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Survey: Teens Think They Will Still Be Financially Dependent on Parents Until Their Mid-20s

April 01, 2013

Young adults are more optimistic about financial futures, yet concerned about paying for college

Junior Achievement USA® (JA) and The Allstate Foundation’s 2013 Teens and Personal Finance Poll shows that teenagers are more optimistic about their financial futures. Twenty percent more teens believe they will be financially better off than their parents. However, part of their financial security comes from depending on parents until a later age.

The survey found that 25 percent of teens think they will be of 25-27 years of age before becoming financially independent from their parents, up from 12 percent in 2011. Concurrently, parents are also expecting their children to be in their mid-20s by the time they are financially independent as the economy, availability of jobs and societal norms now indicate a longer dependence on parents.

“From our findings, we can infer that teens expect to live with their parents longer because 23 percent are unsure about their ability to budget and nearly 20 percent express similar feelings about the use of credit cards,” said Joanne Pastula, Junior Achievement of San Diego’s president and CEO.

She added that 34 percent of teens express a lack of confidence in their ability to invest their money.

“The good news is that resources are available, but now is the time to implement steps to help today’s teens secure independent financial futures,” said Pastula.

Since 2005, Junior Achievement and The Allstate Foundation have partnered to help students take the valuable information learned about personal finance in the classroom and apply it in their lives after graduation. The Junior Achievement JA Economics for Success® program, created in partnership with The Allstate Foundation, has helped more than 1.2 million students across the country to set personal goals about money and make wise financial choices.

“Parents continue to be the number one influence on teens when it comes to money so helping their teens set financial goals and take steps to meet them should pay off financially for both teens and their parents,” said Don Civgin, president and chief executive officer at Allstate Financial. “One goal many teens have is to go to college, yet nearly 30 percent of U.S. teens say they haven’t discussed paying for higher education with their parents and only nine percent admit to saving for college. There is a tremendous opportunity for family conversation on this topic.”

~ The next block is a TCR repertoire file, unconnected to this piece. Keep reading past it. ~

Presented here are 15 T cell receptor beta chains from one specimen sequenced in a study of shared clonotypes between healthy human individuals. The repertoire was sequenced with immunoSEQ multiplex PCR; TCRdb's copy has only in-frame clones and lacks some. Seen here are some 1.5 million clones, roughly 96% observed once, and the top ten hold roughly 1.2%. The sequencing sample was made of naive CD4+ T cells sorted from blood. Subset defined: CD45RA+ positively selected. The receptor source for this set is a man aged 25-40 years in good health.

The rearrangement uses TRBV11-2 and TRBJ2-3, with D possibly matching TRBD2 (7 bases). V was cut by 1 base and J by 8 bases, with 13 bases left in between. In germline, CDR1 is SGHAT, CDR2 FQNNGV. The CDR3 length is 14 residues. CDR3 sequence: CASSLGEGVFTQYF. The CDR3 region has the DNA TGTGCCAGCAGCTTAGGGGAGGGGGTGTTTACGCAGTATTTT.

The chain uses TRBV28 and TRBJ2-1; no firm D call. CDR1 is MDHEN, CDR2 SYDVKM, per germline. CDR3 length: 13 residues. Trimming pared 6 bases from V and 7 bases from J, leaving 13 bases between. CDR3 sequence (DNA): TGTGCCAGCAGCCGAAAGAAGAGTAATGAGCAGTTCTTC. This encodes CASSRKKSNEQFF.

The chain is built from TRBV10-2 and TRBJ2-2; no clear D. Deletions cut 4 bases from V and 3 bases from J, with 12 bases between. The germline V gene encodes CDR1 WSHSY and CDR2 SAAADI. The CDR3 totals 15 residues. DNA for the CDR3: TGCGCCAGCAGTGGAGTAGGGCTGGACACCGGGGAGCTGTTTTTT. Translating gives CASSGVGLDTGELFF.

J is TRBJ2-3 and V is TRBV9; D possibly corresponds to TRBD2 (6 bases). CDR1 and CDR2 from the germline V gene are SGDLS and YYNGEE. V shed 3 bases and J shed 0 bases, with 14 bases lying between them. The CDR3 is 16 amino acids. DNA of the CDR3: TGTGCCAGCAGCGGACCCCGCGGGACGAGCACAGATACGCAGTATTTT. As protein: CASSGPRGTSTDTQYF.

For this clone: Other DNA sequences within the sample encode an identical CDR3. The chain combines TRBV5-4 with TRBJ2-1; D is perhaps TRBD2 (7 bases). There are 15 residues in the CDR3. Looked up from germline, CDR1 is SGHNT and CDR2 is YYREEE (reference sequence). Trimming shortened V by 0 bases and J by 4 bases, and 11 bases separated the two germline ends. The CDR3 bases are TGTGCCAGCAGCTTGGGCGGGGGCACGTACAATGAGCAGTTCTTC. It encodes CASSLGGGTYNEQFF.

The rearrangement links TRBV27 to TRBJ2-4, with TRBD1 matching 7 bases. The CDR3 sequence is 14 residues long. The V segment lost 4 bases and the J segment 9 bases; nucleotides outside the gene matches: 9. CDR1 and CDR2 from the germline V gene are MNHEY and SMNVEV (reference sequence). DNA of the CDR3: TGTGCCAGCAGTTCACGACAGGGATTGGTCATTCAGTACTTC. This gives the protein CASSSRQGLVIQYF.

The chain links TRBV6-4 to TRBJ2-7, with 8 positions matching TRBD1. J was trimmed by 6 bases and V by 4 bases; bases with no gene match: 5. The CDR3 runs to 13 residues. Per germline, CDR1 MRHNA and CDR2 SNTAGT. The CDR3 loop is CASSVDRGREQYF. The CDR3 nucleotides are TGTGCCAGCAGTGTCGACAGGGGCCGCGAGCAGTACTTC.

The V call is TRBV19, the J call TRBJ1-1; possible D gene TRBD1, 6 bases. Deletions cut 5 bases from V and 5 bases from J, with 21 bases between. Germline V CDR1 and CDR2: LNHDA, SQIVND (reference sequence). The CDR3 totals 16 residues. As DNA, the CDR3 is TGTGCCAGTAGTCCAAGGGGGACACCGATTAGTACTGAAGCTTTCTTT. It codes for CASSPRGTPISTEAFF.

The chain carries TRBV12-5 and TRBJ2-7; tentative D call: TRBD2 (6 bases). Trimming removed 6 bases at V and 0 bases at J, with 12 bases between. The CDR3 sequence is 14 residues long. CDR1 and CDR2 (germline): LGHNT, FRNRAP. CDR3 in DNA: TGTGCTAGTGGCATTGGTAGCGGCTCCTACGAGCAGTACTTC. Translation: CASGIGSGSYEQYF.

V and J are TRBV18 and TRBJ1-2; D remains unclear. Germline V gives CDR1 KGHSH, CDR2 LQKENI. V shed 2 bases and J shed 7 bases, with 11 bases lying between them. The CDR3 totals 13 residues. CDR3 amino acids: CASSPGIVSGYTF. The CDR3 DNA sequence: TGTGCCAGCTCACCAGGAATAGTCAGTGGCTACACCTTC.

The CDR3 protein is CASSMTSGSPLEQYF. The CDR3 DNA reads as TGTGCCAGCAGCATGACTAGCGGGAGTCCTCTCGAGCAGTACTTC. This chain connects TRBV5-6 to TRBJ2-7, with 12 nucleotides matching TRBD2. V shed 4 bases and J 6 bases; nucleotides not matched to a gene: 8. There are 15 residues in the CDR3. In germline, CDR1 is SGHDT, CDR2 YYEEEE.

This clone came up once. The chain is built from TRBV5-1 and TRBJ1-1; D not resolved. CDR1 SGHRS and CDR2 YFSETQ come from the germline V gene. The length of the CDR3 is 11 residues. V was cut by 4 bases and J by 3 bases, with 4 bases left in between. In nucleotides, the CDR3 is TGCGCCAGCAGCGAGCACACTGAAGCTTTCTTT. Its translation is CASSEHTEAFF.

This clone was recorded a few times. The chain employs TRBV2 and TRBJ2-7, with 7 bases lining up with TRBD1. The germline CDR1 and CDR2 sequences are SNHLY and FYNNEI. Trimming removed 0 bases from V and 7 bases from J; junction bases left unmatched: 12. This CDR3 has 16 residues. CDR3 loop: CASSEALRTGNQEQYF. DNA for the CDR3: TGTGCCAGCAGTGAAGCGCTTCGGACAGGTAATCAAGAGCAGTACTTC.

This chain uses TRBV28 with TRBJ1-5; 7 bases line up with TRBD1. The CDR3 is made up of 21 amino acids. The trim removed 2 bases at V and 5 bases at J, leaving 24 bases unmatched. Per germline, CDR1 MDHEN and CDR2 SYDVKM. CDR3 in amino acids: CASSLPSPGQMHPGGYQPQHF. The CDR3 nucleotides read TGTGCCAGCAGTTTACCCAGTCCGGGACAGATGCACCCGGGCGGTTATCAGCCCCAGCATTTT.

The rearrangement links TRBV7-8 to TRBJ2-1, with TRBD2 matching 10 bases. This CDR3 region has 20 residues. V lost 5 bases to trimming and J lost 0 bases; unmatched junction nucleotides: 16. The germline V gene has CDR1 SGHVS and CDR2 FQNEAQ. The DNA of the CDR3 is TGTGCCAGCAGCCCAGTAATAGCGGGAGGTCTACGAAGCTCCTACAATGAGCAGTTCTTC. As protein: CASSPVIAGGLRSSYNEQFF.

Other key findings from the survey include:

  • Nationally, of the 33 percent of teens who say they do not use a budget, 42 percent are “not interested” and more than a quarter (26 percent) think “budgets are for adults.”
  • More than half of U.S. teens (52 percent) think students are borrowing too much to pay for college, yet only nine percent report they are currently saving money for college. Nearly 30 percent have not talked with their parents about paying for higher education.
  • The majority of U.S. teens (76 percent) still report the best time to learn about money management is in kindergarten through high school, but only 29 percent reported programs currently in place.

An executive summary of the 2013 Junior Achievement USA/Allstate Foundation Teens and Personal Finance Survey is available at The national study was conducted Feb. 5-15, 2013, using the KnowledgePanel to interview 1,025 teens ages 14-18 years old. The survey’s margin of error is +/- 3 percent at the 95 percent confidence level.


Junior Achievement of San Diego, Inc. works locally to reach 50,000 students in K-12 classrooms for the 2012-2013 school year, which takes thousands volunteers who lead classes and experiential programs.  For more information on programs in San Diego and Imperial Counties, visit

Allstate foundation
Established in 1952, The Allstate Foundation is an independent, charitable organization made possible by subsidiaries of The Allstate Corporation. Through partnerships with nonprofit organizations across the country, The Allstate Foundation brings the relationships, reputation and resources of Allstate to support innovative and lasting solutions that enhance people’s well-being and prosperity. With a focus on teen safe driving and building financial independence for domestic violence survivors, The Allstate Foundation also promotes safe and vital communities; tolerance, inclusion, and diversity; and economic empowerment. For more information, visit